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In the difficult days of the early colony, First Fleet sailors were forbidden to give rum to convicts. Not that this law had much effect. The colony’s first court case was held on 11 February 1788 involving a drunken convict who’d been given rum by sailors in return for leading them to the women’s camp.1

Convicts offered a variety of services in exchange for rum and tobacco. The women did mending and laundry while the men supplied highly coveted flora, fauna and Aboriginal artefacts, which they stole from the Aboriginal people. Concerned about retaliation for the robberies, Governor Phillip tried to stop the trade by declaring anyone who bought spears, fizgigs, gum or other items from convicts would be prosecuted.2

Native animals were soon added to Phillip’s list when the steward of the First Fleet ship The Scarborough was caught buying a possum from a convict.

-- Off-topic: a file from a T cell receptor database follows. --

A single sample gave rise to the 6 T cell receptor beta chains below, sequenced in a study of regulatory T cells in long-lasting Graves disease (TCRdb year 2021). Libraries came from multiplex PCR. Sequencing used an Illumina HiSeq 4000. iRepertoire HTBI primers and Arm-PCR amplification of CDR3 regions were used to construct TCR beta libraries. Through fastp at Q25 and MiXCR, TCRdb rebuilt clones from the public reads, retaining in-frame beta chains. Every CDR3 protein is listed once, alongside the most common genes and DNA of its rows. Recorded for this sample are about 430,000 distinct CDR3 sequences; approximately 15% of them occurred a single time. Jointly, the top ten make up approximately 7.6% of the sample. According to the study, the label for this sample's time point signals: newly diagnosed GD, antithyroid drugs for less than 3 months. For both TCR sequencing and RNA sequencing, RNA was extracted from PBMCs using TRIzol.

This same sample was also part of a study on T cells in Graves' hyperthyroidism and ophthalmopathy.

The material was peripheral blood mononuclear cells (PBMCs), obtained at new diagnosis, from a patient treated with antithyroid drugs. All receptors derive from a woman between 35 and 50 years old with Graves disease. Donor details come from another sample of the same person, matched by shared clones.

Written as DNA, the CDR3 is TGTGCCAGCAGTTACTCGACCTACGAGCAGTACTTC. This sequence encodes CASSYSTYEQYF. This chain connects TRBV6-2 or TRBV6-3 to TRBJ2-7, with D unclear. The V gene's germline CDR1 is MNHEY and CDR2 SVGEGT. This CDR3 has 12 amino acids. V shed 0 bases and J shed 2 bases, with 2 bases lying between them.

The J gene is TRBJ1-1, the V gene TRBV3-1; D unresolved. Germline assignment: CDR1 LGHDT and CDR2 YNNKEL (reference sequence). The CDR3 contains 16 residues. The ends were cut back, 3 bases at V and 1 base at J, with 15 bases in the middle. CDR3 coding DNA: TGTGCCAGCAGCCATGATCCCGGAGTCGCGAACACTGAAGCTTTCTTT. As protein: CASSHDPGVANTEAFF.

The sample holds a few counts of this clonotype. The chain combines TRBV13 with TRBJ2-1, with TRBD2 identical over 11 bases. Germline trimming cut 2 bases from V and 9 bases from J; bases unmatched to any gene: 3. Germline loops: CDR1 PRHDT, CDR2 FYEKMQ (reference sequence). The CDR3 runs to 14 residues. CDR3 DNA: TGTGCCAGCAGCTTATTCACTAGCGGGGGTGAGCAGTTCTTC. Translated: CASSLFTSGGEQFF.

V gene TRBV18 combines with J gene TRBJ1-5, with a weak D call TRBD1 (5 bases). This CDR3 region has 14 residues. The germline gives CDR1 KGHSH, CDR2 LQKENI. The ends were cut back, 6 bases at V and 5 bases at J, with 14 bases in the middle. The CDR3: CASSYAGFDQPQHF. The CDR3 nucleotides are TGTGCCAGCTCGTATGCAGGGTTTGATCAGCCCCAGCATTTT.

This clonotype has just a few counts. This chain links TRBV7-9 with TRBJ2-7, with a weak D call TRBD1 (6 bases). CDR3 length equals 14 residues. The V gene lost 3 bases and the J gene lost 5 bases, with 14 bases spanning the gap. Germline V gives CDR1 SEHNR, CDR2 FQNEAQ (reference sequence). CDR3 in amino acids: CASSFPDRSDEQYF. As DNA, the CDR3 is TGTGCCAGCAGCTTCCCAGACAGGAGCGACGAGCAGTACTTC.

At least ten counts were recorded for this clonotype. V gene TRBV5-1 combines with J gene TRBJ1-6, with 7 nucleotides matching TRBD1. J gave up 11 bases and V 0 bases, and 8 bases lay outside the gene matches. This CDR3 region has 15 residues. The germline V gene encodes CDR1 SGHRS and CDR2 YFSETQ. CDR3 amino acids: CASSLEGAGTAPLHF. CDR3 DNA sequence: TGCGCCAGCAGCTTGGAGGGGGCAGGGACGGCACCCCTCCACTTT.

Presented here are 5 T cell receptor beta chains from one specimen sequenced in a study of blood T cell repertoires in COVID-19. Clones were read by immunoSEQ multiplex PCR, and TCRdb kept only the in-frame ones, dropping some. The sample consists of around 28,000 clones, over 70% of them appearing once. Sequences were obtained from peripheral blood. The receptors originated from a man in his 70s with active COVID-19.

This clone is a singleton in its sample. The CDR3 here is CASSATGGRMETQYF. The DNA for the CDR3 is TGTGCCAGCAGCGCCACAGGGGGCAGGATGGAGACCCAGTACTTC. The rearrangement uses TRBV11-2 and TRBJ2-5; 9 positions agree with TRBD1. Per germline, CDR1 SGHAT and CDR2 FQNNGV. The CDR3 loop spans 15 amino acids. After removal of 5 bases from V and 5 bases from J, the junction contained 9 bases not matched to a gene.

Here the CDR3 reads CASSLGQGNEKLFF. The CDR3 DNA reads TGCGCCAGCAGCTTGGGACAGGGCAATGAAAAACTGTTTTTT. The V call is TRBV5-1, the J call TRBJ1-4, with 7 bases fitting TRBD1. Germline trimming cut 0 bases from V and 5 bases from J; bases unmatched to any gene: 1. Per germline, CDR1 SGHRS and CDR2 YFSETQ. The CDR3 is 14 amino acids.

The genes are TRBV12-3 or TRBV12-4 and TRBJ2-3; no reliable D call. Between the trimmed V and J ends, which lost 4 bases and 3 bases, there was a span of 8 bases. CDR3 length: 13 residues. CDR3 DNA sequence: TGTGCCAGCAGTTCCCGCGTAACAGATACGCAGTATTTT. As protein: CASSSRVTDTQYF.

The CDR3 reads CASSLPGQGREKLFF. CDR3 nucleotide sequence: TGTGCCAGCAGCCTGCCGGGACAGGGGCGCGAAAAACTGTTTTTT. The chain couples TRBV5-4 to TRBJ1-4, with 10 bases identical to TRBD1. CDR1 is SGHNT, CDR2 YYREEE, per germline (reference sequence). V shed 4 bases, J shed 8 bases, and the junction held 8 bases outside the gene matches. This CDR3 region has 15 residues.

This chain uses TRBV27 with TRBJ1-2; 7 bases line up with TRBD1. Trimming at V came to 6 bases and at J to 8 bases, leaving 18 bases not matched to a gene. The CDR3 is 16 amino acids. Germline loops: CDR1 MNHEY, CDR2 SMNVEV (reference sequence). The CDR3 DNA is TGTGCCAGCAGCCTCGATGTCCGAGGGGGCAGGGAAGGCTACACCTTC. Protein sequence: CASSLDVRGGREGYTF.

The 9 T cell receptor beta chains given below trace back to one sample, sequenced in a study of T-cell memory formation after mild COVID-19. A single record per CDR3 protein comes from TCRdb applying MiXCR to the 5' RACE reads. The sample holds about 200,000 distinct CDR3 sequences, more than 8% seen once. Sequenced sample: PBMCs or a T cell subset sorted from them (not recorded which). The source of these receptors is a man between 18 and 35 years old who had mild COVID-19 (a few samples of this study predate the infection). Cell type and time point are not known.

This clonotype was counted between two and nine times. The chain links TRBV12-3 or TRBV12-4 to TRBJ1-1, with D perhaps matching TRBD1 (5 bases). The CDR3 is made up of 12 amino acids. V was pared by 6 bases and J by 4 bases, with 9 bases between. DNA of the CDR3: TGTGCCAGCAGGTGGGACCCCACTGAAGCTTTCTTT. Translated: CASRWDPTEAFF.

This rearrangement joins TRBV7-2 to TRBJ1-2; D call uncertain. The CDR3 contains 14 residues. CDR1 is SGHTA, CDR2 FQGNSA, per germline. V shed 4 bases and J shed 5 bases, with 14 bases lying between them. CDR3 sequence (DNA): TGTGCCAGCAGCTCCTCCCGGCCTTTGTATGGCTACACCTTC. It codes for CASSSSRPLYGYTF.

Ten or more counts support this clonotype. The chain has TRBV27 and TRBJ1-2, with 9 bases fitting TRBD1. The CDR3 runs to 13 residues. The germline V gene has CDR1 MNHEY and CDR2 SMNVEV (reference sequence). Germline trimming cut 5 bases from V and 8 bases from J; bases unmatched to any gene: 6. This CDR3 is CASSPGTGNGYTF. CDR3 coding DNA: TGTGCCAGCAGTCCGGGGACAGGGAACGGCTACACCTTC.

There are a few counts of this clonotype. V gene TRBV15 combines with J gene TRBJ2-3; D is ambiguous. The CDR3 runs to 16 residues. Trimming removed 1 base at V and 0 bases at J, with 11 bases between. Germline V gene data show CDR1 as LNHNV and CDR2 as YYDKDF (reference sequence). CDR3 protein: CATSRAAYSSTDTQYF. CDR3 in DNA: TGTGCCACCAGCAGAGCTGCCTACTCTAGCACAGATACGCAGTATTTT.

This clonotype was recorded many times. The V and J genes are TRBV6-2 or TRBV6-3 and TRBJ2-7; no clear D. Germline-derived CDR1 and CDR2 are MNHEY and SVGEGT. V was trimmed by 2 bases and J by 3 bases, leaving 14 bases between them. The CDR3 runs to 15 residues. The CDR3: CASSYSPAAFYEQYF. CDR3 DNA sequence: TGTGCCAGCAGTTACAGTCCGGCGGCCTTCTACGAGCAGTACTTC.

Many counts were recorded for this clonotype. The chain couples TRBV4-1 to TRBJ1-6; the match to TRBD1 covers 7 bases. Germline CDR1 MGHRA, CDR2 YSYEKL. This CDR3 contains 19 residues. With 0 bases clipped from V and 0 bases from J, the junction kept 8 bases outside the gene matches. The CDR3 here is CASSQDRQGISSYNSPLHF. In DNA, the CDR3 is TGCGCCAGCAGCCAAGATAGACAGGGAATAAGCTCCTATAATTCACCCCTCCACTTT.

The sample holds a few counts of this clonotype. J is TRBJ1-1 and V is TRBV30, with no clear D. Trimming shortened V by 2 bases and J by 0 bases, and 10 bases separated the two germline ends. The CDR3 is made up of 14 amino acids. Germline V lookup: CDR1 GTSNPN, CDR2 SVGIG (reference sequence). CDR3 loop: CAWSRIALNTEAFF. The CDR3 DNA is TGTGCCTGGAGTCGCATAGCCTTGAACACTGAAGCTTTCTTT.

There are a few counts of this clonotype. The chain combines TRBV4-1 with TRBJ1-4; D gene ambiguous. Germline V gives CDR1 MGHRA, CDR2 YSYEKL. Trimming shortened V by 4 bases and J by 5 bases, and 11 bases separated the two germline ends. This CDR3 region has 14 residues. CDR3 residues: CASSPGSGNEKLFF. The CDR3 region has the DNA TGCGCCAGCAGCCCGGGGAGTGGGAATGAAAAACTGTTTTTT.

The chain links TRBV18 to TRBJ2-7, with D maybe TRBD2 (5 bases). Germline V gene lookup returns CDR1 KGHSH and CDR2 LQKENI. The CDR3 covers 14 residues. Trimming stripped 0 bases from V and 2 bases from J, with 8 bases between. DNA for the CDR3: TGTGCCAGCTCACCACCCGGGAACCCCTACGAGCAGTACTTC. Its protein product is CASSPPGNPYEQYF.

1 R v Barsby, NSW Court of Criminal Jurisdiction, 11 February 1788, in NSW State Records, 5/1147A; Bruce Kercher and Brent Salter, eds, The Kercher Reports (Sydney: The Francis Forbes Society for Australian Legal History, 2009), 1–7

2 David Collins, An Account of the English Colony in New South Wales; With Remarks on the Dispositions, Customs, Manners &c. of the Native Inhabitants of that Country, vol 1, 1798, ed H Fletcher (Sydney: AH & AW Reed in association with the Royal Australian Historical Society, 1975)

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